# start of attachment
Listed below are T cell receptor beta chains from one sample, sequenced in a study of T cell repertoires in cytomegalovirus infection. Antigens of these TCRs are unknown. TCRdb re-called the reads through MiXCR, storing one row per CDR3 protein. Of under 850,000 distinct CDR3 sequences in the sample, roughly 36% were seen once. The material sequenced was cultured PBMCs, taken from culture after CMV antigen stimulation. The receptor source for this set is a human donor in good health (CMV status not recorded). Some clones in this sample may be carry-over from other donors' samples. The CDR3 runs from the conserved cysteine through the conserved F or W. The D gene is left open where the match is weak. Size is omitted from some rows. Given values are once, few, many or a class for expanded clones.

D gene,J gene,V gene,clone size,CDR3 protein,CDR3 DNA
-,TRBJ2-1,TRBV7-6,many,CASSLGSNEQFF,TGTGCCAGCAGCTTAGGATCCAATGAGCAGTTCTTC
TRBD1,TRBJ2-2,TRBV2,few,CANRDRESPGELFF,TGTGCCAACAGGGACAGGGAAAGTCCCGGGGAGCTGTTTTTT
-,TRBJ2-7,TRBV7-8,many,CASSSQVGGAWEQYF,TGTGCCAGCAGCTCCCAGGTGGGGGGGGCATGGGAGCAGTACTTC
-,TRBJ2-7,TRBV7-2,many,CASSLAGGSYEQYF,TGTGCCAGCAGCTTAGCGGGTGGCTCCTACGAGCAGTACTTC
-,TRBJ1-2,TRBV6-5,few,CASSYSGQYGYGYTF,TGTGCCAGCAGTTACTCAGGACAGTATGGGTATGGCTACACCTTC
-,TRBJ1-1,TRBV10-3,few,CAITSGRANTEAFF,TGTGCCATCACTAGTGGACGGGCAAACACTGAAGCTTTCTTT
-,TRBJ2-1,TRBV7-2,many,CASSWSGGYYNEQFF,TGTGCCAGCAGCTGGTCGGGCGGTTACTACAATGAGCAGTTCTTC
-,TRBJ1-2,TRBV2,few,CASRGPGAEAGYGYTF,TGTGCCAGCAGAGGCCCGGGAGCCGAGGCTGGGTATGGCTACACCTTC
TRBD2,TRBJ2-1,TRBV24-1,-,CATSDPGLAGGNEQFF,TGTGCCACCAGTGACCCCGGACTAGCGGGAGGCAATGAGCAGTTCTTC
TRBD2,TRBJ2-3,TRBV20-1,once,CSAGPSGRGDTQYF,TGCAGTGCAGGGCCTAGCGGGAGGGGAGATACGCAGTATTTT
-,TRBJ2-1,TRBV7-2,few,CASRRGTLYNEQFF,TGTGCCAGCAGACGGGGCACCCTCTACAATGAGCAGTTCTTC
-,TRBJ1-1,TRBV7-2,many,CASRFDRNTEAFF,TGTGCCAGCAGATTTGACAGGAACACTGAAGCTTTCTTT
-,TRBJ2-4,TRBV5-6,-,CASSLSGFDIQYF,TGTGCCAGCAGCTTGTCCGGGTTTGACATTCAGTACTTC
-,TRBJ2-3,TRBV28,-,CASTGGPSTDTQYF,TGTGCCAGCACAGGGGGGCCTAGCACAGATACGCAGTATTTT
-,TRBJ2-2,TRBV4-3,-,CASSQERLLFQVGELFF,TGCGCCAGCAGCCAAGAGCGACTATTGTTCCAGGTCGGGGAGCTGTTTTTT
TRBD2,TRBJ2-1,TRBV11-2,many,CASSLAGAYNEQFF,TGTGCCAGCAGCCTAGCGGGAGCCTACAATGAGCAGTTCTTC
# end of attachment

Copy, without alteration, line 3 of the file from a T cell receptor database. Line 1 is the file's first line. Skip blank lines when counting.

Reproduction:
-,TRBJ2-1,TRBV7-6,many,CASSLGSNEQFF,TGTGCCAGCAGCTTAGGATCCAATGAGCAGTTCTTC